It can be quite startling to encounter a spider in your home. Have you ever found yourself looking at a big, hairy spider and asking yourself, "How on earth did that thing get in?" Well, we're going to help you with this mystery today. We're going to talk about the pathways and conducive conditions that lead to spider sightings inside Mooresville homes, and we'll offer up some tips that will help to keep spiders out.

brown recluse
black widow spider on a web

What You're Up Against

We can place spiders into two categories: Common spiders and occasional spiders. Common house spiders are spiders that have no trouble getting into your home and surviving inside your wall and floor voids. Occasional spiders are spiders that do not survive well in your home. If they get inside, they aren't likely to stay for long. 

Most common spiders are a low threat. Their bites (if they're able to bite humans) are mild and will only produce a small red bump. There is only one common spider, the brown recluse spider, where this is a concern.

Most occasional spiders are a medium threat. Their bites can feel like the sting of a bee. In this group, we have the black widow spider. Its bite can present a medical threat—though this is rare.

Ground Spider Entries

We mentioned the brown recluse spider and the black widow spider not only because they can present a health risk, but also because they get into Mooresville homes in a similar way. These are ground spiders that prefer to dwell near the ground and feed on larger insects and small animals, such as mice. Therefore, we consider the following tips to be of greatest importance. Here are ways you can keep ground spiders out.

  • Inspect your foundation walls. If you have cracks or gaps, these will be exploited by ground spiders. Pay close attention around your utilities. You can seal some cracks with a foundation repair kit. Larger openings may need to be filled in with expansion foam or caulking material.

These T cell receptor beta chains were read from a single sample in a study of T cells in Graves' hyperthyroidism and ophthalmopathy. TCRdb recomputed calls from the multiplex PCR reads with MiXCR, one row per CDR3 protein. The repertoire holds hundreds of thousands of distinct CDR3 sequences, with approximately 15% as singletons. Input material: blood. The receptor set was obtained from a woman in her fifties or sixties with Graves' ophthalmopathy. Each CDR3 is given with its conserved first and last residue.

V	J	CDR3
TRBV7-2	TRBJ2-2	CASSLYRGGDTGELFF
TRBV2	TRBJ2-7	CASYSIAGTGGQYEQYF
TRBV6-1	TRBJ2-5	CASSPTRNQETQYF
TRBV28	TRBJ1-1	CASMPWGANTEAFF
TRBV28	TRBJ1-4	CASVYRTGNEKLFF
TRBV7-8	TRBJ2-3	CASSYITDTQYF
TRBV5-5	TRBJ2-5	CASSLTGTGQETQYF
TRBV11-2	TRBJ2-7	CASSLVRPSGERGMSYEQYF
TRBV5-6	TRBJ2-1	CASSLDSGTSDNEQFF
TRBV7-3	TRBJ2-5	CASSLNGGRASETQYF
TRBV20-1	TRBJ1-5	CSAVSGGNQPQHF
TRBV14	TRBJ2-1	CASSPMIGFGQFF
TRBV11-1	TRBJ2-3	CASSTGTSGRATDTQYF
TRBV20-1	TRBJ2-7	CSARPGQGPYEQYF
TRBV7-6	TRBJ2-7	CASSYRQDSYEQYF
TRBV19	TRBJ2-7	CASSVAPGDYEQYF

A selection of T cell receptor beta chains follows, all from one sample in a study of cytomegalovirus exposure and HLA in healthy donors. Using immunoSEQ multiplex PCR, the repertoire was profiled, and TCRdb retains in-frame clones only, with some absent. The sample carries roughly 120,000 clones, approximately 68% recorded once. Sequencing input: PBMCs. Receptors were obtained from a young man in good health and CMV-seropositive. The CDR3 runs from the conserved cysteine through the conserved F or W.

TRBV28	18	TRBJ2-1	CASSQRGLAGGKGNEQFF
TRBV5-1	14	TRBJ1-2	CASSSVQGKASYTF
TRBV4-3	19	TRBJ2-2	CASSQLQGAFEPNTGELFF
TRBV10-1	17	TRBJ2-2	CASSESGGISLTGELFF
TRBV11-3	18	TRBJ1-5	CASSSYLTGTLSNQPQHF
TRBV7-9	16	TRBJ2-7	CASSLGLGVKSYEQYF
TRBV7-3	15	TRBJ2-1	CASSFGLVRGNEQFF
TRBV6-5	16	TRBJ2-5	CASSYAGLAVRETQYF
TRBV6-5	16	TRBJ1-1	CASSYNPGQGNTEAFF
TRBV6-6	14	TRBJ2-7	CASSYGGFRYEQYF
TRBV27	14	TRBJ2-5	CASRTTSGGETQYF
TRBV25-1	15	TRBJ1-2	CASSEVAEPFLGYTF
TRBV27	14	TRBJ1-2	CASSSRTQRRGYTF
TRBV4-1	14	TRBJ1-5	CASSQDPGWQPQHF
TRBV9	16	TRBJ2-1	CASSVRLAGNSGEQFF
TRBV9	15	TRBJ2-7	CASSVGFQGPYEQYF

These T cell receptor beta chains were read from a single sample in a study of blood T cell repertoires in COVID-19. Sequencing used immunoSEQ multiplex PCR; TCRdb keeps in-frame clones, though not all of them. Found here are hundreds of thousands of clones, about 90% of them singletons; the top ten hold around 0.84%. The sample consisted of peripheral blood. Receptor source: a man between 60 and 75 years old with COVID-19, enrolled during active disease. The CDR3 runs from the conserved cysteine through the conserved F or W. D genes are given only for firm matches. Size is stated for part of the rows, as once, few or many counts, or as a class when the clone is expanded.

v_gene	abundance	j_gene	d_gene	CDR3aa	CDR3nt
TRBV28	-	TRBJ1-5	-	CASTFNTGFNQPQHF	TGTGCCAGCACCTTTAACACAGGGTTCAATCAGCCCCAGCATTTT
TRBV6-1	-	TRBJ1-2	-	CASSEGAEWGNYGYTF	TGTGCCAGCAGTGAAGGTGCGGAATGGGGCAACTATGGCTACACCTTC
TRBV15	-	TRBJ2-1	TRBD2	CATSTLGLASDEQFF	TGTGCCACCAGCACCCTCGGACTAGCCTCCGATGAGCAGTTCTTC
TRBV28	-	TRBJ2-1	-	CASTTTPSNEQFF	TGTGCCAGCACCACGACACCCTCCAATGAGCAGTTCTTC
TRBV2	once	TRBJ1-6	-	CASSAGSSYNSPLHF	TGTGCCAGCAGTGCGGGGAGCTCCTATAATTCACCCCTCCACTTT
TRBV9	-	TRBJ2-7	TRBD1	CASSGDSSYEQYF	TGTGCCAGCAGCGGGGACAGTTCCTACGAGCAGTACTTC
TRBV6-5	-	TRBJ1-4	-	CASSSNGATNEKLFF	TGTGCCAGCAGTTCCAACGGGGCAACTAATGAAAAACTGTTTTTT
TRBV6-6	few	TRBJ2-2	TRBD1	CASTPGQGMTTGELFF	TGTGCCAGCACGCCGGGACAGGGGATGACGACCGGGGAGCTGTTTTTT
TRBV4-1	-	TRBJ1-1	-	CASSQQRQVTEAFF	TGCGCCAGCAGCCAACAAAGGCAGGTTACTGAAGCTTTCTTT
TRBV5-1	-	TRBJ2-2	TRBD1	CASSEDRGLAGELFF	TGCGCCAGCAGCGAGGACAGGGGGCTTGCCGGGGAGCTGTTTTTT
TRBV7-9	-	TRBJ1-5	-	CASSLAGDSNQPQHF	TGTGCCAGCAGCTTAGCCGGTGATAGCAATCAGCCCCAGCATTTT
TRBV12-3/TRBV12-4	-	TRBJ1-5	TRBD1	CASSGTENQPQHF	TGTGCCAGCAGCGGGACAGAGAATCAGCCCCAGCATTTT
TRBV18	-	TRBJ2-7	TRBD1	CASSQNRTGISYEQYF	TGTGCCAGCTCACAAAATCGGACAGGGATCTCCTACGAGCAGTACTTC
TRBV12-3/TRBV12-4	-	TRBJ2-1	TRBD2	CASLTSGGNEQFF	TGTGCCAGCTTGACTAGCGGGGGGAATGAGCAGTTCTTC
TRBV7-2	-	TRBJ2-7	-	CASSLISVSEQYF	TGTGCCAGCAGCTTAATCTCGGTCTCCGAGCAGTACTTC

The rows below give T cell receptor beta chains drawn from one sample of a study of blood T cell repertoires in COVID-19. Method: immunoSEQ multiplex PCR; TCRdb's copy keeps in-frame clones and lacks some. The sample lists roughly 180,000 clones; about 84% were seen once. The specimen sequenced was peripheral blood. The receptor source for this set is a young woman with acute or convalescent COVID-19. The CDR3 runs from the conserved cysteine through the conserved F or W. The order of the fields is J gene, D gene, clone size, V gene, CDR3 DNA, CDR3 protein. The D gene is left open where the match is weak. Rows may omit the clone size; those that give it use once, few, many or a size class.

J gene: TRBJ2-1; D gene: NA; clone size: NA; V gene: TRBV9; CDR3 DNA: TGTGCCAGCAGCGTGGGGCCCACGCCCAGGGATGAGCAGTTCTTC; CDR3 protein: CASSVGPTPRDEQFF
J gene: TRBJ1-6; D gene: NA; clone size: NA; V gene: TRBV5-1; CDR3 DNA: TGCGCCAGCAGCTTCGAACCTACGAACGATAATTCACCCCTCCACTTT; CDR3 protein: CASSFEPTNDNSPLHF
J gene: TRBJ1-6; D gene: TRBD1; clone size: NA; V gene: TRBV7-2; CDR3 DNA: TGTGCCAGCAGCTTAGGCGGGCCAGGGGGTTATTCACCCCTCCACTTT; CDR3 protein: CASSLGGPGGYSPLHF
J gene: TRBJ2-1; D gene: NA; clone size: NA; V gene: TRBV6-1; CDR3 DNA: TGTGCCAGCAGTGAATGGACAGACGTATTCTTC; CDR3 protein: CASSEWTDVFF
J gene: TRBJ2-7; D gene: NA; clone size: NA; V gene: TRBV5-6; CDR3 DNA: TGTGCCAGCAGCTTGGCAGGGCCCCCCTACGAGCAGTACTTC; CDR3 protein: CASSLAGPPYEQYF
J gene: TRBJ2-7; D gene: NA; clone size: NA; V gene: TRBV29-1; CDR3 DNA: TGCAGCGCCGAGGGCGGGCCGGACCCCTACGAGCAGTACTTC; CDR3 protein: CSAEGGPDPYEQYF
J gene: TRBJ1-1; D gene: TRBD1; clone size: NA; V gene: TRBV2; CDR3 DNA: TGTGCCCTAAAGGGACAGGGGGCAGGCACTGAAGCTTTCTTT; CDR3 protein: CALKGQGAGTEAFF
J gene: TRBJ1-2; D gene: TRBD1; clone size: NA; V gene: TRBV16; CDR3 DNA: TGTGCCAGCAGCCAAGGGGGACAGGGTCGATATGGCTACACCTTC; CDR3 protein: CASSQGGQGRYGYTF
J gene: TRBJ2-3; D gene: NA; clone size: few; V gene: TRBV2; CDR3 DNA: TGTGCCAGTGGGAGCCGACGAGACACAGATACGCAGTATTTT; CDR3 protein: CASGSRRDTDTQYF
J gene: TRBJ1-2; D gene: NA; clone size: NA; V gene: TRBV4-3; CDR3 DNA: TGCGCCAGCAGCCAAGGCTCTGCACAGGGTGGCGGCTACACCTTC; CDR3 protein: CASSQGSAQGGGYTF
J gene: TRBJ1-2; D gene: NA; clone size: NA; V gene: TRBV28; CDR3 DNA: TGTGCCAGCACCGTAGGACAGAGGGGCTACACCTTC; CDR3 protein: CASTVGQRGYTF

• Inspect your exterior doors. There are a surprising number of ways a ground spider can get past your doors. If you see gaps or holes, seal them. Replace weatherstripping and door sweeps. Repair screens. Realign your doors to create a good seal if necessary. Apply caulking around the outside edges of your door frames, if there are gaps. Fill in holes created by wood-destroying pests, like mice. This is particularly important as mice are a food source for black widows and brown recluse spiders.

  • If your home has a crawl space underneath and you do not have it encapsulated, we strongly recommend you have this done. It is nearly impossible to keep ground spiders out of this space, and once they get in, they likely will find ways to get up into your home through pathways created by carpenter ants, termites, carpenter bees, rodents, wood boring beetles, or other wood-damaging pests.

Fly-Catching Spiders

While black widows may catch some flies in their webs and eat them, they don't really belong to this group. Fly catchers are spiders that create webs in high places and snag a wide variety of flying insects from gnats to moths. They're also the spiders that make webs in odd places, such as between your window screen and your exterior windows. This is because they eat the flies that try to get into your home the same way these spiders got in. Here are some tips for fly-catching spiders:

  • Inspect your exterior window and door screens. Repair holes—even tiny holes. It doesn't take much of a hole to let certain spiders inside, such as the American house spider. Also, check your screen frames. If there are any gaps, you should seal them.

  • Inspect your vents. If you have any unprotected vents, apply screen material to keep spiders out.

  • Inspect your roof and roofline, or hire someone to do this. These spiders can get into your home through gaps in your roofline, soffits, fascia, and roof penetrations.

Conducive Conditions

If you have fewer spiders near your home, you'll have fewer spiders climbing on your exterior walls and finding ways into your home. One way to get control of spiders is to reduce attractants such as food sources, water, and harborage options.

  • Keep garbage in covered containers.

  • Address conditions that create standing water.

  • Move objects away from your home, particularly wood piles.

  • Move leaf piles, leaf litter, sticks and other organic debris away from your home.

How A Professional Can Help

When you invest in year-round pest control, a licensed pest professional can provide you with effective spider control. A professional will treat your exterior to reduce insects that are a food source for spiders, provide general pest maintenance, seal entry points, and remove spider webs—which can house egg sacs containing hundreds of eggs. All of these work together to make your home a spider-free environment.

If you'd like to learn about year-round pest control for your Mooresville home, we'd love to talk with you. Reach out to us anytime. We're here to help!


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